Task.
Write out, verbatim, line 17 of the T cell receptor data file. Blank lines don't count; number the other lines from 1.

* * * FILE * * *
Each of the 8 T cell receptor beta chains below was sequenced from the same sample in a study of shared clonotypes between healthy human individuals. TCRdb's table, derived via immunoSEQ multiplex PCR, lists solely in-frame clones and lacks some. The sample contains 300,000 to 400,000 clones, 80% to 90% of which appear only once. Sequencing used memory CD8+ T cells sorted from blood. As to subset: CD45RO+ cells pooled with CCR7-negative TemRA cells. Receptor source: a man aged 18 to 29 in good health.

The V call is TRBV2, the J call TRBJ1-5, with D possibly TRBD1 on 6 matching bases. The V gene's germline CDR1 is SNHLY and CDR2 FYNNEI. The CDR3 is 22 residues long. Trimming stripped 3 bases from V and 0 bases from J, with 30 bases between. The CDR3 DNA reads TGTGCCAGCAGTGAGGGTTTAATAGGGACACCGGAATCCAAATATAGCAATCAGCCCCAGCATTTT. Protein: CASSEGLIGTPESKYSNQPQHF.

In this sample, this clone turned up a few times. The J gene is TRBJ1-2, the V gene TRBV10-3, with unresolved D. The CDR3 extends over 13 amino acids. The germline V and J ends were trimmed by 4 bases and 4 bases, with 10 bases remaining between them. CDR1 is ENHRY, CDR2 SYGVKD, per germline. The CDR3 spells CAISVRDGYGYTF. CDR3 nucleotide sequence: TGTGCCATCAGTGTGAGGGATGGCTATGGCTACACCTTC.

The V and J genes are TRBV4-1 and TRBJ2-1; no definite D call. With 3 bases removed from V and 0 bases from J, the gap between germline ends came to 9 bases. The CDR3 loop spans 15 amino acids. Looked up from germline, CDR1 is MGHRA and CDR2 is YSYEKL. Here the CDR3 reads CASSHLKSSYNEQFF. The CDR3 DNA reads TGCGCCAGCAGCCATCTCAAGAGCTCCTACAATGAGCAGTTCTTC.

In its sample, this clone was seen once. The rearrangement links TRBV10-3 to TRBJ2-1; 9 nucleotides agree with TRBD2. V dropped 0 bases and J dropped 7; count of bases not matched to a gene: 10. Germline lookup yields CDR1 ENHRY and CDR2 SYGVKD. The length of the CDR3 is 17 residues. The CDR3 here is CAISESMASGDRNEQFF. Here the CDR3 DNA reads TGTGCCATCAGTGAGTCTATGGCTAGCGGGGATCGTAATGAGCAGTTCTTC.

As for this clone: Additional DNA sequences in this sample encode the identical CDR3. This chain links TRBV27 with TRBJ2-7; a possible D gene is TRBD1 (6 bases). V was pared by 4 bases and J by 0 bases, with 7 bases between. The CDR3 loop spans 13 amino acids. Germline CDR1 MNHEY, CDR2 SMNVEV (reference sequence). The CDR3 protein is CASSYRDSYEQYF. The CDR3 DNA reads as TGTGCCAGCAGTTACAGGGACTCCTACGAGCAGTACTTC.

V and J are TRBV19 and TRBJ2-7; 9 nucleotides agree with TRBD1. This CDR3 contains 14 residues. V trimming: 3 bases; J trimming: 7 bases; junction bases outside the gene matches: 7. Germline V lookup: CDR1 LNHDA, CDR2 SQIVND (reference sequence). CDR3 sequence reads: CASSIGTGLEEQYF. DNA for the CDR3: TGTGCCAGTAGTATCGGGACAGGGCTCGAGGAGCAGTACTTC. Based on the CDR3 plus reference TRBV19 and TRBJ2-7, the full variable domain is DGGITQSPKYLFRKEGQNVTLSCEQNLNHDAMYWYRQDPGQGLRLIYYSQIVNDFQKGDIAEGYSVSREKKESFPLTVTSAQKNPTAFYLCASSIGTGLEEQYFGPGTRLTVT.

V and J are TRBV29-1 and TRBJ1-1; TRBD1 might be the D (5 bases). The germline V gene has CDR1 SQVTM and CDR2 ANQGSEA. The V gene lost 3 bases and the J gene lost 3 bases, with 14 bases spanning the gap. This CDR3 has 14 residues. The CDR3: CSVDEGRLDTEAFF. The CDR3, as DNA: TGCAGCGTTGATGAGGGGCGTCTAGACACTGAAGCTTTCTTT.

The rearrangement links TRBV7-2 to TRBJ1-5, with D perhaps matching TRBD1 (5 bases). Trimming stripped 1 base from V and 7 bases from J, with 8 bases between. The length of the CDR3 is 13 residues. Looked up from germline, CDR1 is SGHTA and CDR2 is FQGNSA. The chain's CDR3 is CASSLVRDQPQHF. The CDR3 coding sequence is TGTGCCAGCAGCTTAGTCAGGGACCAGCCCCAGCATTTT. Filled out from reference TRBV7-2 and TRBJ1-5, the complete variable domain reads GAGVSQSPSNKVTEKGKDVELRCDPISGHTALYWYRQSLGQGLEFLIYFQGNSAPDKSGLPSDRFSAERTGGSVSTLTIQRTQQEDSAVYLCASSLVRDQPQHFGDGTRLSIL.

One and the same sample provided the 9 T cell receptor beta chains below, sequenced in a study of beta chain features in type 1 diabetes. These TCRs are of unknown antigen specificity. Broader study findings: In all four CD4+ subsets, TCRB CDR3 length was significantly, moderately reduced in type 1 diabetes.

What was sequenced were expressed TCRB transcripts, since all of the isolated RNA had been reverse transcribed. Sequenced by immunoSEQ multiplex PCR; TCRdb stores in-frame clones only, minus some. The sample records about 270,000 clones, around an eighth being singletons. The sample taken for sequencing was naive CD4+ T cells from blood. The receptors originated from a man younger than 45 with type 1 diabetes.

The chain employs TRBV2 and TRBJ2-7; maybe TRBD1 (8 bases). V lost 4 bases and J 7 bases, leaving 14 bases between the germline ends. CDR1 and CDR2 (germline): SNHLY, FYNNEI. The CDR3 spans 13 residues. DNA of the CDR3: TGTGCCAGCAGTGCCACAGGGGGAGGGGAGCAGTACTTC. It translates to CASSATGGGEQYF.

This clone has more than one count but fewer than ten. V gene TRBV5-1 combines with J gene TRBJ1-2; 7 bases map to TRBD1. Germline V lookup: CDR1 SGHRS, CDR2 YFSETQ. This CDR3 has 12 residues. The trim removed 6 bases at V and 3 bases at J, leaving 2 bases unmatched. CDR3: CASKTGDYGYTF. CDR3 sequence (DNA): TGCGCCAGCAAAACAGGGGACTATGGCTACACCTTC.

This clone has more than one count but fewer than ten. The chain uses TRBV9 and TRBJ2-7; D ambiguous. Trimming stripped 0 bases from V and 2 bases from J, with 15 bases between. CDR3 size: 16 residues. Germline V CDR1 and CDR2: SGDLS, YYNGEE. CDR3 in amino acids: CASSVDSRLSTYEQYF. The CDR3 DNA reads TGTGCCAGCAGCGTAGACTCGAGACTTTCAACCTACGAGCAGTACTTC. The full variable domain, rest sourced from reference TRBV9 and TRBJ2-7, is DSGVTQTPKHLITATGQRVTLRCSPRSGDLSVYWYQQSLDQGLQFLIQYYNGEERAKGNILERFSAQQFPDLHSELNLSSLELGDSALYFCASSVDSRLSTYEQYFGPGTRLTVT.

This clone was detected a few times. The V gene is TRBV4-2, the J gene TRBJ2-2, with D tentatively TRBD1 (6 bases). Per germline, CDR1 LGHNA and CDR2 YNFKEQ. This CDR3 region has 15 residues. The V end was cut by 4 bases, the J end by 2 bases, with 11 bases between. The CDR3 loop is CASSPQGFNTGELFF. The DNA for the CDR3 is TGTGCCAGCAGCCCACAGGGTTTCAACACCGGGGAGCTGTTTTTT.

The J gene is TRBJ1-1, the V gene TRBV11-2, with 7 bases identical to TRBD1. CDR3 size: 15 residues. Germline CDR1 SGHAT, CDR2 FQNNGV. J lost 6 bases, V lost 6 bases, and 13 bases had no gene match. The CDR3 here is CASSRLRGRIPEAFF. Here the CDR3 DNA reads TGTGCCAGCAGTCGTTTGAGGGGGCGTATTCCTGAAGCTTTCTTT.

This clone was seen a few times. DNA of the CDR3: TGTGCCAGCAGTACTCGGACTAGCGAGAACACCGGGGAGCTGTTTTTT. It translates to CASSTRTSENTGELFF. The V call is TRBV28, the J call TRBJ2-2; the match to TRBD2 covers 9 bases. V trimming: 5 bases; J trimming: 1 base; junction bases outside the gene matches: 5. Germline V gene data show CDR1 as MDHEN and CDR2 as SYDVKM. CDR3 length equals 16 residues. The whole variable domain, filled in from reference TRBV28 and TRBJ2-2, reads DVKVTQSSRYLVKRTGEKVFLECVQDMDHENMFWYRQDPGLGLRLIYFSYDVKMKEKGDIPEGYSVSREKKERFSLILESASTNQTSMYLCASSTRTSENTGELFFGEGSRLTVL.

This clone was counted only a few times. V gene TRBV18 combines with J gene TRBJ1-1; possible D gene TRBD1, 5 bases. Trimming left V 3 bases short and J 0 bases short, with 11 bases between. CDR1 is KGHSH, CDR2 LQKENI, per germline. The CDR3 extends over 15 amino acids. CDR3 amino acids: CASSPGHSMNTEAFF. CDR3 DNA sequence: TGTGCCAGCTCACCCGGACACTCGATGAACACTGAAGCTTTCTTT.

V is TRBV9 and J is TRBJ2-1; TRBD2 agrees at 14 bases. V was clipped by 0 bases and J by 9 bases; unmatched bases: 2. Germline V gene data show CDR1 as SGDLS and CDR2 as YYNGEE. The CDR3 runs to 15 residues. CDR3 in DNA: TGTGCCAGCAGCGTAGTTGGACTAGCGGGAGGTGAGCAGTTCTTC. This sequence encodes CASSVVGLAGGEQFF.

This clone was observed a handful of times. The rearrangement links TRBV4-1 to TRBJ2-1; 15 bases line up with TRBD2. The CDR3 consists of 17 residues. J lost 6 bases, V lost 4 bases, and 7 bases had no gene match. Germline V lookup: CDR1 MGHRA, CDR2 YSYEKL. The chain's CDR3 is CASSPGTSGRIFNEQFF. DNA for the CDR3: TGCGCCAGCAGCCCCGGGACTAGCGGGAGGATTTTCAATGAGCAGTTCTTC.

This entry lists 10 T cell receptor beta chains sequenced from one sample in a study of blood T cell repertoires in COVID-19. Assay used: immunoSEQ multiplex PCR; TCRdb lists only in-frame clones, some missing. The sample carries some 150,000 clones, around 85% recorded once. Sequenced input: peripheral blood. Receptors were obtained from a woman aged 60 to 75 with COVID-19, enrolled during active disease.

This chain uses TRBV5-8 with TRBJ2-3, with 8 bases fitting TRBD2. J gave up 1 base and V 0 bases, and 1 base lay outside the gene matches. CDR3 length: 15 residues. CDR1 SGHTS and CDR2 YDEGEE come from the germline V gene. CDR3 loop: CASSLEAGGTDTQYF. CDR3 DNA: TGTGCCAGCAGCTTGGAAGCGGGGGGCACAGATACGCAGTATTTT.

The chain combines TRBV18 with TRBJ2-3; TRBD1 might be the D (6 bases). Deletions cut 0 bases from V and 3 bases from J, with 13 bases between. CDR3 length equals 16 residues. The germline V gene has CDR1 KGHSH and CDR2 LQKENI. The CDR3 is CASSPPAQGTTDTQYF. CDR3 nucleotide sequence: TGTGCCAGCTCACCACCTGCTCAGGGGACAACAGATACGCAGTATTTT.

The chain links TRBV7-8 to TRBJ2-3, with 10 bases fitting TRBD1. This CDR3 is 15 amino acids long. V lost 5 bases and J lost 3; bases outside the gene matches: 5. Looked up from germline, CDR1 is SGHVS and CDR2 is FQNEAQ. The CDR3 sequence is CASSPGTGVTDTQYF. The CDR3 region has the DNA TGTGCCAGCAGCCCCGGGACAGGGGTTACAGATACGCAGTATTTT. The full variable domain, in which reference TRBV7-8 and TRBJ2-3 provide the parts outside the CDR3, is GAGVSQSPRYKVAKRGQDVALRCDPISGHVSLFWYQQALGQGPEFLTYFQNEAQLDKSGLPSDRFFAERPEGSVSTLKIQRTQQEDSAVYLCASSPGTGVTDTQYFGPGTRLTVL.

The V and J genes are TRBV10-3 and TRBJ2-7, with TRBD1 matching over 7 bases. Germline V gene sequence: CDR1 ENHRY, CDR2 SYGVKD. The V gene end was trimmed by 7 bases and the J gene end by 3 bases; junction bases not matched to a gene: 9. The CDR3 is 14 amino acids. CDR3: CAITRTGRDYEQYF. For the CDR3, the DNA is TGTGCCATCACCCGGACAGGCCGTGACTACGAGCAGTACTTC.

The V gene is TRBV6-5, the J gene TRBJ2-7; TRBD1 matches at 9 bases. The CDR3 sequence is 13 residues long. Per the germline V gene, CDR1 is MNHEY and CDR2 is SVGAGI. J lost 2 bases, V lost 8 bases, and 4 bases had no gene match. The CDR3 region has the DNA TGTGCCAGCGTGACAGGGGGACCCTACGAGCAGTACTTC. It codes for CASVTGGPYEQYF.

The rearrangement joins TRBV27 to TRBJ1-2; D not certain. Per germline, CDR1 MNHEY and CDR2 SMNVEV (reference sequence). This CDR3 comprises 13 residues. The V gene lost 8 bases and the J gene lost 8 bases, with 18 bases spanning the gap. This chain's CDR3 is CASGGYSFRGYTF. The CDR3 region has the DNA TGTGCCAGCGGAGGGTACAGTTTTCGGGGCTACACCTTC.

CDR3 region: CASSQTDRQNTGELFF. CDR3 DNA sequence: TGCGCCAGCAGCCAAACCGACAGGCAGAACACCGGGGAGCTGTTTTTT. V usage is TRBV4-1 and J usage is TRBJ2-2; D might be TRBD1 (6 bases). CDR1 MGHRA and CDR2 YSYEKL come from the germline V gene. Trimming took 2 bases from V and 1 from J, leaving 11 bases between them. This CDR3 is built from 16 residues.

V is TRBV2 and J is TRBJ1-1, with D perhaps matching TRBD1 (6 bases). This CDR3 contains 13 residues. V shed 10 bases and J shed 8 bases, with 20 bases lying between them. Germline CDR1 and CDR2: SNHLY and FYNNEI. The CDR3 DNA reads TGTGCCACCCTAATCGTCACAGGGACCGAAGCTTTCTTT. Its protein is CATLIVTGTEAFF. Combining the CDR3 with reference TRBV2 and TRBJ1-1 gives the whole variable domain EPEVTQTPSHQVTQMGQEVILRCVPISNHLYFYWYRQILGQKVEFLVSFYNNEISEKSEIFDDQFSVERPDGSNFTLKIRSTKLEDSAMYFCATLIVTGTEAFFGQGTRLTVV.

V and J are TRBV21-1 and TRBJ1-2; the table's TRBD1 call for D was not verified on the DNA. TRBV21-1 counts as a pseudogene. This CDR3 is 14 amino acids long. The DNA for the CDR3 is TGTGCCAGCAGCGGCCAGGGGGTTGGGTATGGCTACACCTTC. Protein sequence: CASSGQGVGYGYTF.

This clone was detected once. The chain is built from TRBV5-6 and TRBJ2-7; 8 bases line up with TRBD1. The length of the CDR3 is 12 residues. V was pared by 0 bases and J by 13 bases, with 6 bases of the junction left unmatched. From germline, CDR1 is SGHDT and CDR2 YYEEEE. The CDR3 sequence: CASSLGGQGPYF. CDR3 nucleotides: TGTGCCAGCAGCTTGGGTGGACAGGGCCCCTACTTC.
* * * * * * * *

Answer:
This clone was seen a few times. DNA of the CDR3: TGTGCCAGCAGTACTCGGACTAGCGAGAACACCGGGGAGCTGTTTTTT. It translates to CASSTRTSENTGELFF. The V call is TRBV28, the J call TRBJ2-2; the match to TRBD2 covers 9 bases. V trimming: 5 bases; J trimming: 1 base; junction bases outside the gene matches: 5. Germline V gene data show CDR1 as MDHEN and CDR2 as SYDVKM. CDR3 length equals 16 residues. The whole variable domain, filled in from reference TRBV28 and TRBJ2-2, reads DVKVTQSSRYLVKRTGEKVFLECVQDMDHENMFWYRQDPGLGLRLIYFSYDVKMKEKGDIPEGYSVSREKKERFSLILESASTNQTSMYLCASSTRTSENTGELFFGEGSRLTVL.